The Pittsburgh Pirates and Cincinnati Reds were old “friends” when it came to hooking up in the National League Championship Series. They met in 1970, 1972 and 1975, with the Reds winning all three times. The Pirates finally got their revenge in the fourth meeting in the 1979 NLCS.
You can read more about the paths the Pirates and Reds took their respective division titles and the seasons enjoyed by their key players at the links below. This article will focus strictly on the games of the 1979 NLCS.
The series opened in Cincinnati by virtue of the rotation system that determined homefield. The series that was then best-of-five would see two games in Cincy, with the balance of games being played in Pittsburgh.
Pittsburgh sent 25-year-old lefty John Candelaria to the mound to face Cincinnati veteran Tom Seaver, who had helped the New York Mets win a World Series in 1969 and an NL pennant in 1973.
Johnny Bench tripled for the Reds in the bottom of the second with one out, by Ray Knight and Dan Driessen failed to pick him up. It would be the Pirates who struck first in the top of the third, with a solo homer by Phil Garner, then a one-out triple from Omar Moreno, followed by a sac fly from Tim Foli. The Pirates had a 2-0 lead.
Cincinnati showed their own muscle in the fourth when Dave Concepion singled, and George Foster tied the game with a two-run homer. The pitching took over, the starters gave way to the bullpens and the game went to 11th inning still tied 2-2.
Foli led off the top of the 11th with a single off of Cincinnati’s Tom Hume, who had been in since the ninth. Dave Parker then singled. Willie Stargell then delivered the big blow, a home run to put Pittsburgh up 5-2.
Cincinnati tried to rally with two outs in their own half of the 11th. Concepion singled and Foster worked a walk. Pittsburgh summoned righthander Don Robinson to replace lefty Grant Jackson, with righty hitters Bench and Knight coming up. Bench walked, but Knight struck out to end the game.
The teams came right back the following afternoon and the tense games continued. Each team turned to a pitcher who had split time between the bullpen and rotation, Jim Bibby for Pittsburgh and Frank Pastore for Cincinnati. The Reds got on the board first, with Pastore helping himself, delivering a sac fly following hits by Driessen and Knight.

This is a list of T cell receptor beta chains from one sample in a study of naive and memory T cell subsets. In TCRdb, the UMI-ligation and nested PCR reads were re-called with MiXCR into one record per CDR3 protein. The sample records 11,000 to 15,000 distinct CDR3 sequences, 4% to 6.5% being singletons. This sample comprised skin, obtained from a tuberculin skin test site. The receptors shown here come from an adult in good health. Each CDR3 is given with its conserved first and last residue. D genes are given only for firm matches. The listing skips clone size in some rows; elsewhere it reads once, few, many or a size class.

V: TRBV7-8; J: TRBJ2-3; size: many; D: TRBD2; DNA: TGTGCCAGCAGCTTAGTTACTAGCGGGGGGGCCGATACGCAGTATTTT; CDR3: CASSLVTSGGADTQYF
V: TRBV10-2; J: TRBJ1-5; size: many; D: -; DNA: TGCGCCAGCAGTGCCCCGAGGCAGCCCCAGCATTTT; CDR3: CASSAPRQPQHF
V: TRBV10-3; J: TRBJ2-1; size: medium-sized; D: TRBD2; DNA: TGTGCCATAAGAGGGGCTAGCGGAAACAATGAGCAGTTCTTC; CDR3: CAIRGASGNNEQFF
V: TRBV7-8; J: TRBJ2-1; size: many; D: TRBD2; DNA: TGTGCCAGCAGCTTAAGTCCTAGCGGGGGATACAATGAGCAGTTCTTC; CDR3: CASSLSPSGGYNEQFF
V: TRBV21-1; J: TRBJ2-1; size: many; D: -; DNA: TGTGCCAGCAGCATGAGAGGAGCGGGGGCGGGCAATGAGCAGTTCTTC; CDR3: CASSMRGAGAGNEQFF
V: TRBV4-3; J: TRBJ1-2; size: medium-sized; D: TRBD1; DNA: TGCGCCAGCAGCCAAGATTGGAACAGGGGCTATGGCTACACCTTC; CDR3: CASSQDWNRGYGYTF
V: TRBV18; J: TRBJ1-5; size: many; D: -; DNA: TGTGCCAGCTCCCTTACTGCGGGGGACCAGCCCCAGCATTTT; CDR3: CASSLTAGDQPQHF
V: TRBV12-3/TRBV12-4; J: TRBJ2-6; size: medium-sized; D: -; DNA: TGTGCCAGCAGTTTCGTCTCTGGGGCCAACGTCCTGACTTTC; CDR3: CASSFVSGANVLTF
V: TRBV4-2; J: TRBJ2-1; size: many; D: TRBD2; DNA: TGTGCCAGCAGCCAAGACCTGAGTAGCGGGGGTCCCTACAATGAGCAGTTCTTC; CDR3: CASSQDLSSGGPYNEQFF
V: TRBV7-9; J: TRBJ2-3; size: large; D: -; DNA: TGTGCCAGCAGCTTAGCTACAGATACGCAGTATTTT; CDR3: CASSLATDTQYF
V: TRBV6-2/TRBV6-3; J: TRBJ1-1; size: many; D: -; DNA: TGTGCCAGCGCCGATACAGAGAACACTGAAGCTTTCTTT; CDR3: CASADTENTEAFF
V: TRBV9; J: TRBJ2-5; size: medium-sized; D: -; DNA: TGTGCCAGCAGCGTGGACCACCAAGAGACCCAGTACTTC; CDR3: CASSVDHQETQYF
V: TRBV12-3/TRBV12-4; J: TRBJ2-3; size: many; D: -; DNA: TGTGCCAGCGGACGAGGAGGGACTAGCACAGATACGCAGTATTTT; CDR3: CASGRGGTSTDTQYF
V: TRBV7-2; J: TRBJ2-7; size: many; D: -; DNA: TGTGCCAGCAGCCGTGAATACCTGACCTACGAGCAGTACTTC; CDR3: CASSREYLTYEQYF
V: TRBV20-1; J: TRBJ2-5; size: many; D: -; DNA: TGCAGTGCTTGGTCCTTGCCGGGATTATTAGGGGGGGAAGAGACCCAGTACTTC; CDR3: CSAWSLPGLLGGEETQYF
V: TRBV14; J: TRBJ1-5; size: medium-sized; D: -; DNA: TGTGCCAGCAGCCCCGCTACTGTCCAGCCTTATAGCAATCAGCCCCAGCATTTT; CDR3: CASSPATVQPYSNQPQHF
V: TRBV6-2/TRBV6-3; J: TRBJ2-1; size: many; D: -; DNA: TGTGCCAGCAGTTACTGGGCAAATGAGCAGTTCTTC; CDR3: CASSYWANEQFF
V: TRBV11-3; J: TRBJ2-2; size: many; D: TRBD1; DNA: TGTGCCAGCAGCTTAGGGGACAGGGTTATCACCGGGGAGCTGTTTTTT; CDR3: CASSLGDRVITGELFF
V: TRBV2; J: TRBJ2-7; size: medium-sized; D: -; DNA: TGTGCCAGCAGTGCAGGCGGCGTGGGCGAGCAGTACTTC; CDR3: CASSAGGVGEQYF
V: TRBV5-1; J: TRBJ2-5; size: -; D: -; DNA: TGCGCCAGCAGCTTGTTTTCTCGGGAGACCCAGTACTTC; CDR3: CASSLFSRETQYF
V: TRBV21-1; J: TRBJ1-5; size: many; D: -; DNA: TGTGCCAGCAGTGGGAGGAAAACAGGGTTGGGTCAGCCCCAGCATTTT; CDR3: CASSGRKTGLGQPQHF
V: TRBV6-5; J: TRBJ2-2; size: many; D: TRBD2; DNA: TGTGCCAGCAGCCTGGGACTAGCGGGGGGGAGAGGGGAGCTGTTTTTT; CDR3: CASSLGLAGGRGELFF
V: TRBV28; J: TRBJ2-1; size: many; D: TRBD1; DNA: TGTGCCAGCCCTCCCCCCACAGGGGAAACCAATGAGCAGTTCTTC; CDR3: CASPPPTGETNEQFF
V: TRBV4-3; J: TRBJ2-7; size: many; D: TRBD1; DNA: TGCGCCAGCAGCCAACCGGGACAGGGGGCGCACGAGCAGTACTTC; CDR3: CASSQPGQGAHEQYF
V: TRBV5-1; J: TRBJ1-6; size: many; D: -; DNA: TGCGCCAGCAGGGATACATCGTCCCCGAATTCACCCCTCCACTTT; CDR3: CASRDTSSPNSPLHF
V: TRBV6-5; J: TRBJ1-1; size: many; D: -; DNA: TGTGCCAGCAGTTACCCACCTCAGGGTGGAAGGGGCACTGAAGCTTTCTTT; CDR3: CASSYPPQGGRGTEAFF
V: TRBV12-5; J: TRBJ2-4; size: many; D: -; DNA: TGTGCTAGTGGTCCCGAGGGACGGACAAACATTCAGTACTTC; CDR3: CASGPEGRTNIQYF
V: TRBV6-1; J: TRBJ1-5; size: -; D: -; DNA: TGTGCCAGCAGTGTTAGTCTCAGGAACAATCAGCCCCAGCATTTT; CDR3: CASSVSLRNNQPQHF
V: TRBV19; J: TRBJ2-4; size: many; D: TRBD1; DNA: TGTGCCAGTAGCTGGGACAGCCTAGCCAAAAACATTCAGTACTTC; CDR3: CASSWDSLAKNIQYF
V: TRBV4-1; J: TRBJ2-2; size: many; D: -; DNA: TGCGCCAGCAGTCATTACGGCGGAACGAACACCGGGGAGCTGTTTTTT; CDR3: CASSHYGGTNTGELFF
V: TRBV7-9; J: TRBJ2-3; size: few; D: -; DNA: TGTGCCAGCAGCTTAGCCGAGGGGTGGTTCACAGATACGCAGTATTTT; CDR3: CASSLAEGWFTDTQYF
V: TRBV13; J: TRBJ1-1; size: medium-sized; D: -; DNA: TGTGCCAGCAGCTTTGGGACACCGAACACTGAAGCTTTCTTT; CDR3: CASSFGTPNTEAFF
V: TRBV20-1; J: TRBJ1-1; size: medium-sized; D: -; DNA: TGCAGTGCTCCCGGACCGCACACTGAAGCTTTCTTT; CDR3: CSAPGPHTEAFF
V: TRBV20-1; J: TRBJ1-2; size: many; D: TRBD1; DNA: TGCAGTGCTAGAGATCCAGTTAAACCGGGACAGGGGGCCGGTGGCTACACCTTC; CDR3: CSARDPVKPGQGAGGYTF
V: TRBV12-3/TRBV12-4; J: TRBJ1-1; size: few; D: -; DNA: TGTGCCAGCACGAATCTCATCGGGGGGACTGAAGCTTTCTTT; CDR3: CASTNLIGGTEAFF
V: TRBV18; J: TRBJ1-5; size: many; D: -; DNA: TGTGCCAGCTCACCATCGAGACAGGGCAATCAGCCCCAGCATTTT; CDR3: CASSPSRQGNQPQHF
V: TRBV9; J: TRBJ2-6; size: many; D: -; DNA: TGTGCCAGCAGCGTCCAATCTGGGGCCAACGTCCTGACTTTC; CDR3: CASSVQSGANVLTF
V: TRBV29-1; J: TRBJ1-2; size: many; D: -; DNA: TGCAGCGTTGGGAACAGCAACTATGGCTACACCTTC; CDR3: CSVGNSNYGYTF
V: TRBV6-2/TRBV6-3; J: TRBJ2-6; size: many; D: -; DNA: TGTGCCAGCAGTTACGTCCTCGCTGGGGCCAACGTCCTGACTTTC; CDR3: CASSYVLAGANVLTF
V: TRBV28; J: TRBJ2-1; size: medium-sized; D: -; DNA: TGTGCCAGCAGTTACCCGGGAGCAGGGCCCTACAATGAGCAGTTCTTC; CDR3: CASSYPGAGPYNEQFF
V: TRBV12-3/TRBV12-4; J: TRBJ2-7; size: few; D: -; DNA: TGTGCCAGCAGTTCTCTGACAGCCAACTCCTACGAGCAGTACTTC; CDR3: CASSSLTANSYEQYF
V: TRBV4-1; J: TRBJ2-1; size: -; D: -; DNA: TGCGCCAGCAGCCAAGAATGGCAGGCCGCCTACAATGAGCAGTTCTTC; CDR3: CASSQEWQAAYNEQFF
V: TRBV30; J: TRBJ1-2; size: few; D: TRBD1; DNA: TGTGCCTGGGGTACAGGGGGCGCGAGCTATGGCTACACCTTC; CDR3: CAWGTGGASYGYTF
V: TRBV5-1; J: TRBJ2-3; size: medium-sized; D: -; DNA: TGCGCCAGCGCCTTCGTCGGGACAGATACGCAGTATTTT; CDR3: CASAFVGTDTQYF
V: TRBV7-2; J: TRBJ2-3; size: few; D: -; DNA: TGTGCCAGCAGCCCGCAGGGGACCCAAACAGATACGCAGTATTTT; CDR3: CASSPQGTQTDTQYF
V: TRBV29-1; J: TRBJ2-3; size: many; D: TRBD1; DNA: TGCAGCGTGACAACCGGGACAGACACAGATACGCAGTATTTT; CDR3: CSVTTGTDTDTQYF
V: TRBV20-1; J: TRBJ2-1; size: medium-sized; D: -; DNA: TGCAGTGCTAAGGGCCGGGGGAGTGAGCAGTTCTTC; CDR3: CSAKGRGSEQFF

Pittsburgh tied the game in the fourth with consecutive singles by Foli, Parker and Stargell to start the inning. But Stargell was thrown out on the bases and an inning that might have been big, ended with the score still tied 1-1. The Pirates got the lead in the fifth when Garner singled to start the inning and Foli drilled a two-out double.
The Reds didn’t rally until the eighth, when they loaded the bases with two outs against Pirate closer Kent Tekulve. Knight flied to center. In the ninth though, the Reds broke through. With one out, Hector Cruz pinch-hit for Hume and singled. Dave Collins doubled him in to tie the game. Concepion and Foster missed chances to end it right here and for the second time in less than 24 hours, we were going extra innings.
Doug Bair was on for the Reds, and Moreno started the Pittsburgh tenth with a single. He was bunted over and Parker drove him in. The Reds went quietly in the 10th, with Knight again making the last out. The young third baseman was the replacement for Pete Rose, and while Knight had hit .318 in ’79, the NLCS just wasn’t going his way.
After a day off, the teams resumed play in Pittsburgh, but it was all over but the shouting. Moreno got it started quickly against Cincy starter Mike LaCoss, drawing a walk, stealing second and scoring a sac fly from Parker. The Pirates got another run in the second when Garner tripled and scored on a sac fly from Foli.
Stargell homered to start the third and Madlock went deep later in the inning. The barrage continued in the fourth when Pirate starter Bert Blyleven singled, as did Parker and Stargell pulled a two-out double down the right field line. It was 6-0, and other than a solo home run by Bench, the Reds went quietly in a 7-1 final.
The selection of NLCS MVP was easy—Stargell was 5-for-11, he drew three walks, hit two home runs and had six RBIs. That included the biggest hit of the series, the three-run blast that won Game 1. Honorable mention goes to Garner, who was 5-for-12, and Parker’s 4-for-12 showing, including the winning hit of Game 2.
Pittsburgh went on to face the Baltimore Orioles in the World Series, where they rallied from a 3-1 deficit in games to win a seven-game Series. Pittsburgh won the final two games on the road, the last team to achieve that.
1979 was the last hurrah for the Pirates and Reds. When the 1970s disappeared, so did each team from the October stage, with no playoff appearances in the 1980s. Ironically, the each came back in the same year—it was 1990 when they met in the NLCS, and Cincinnati ultimately won the World Series.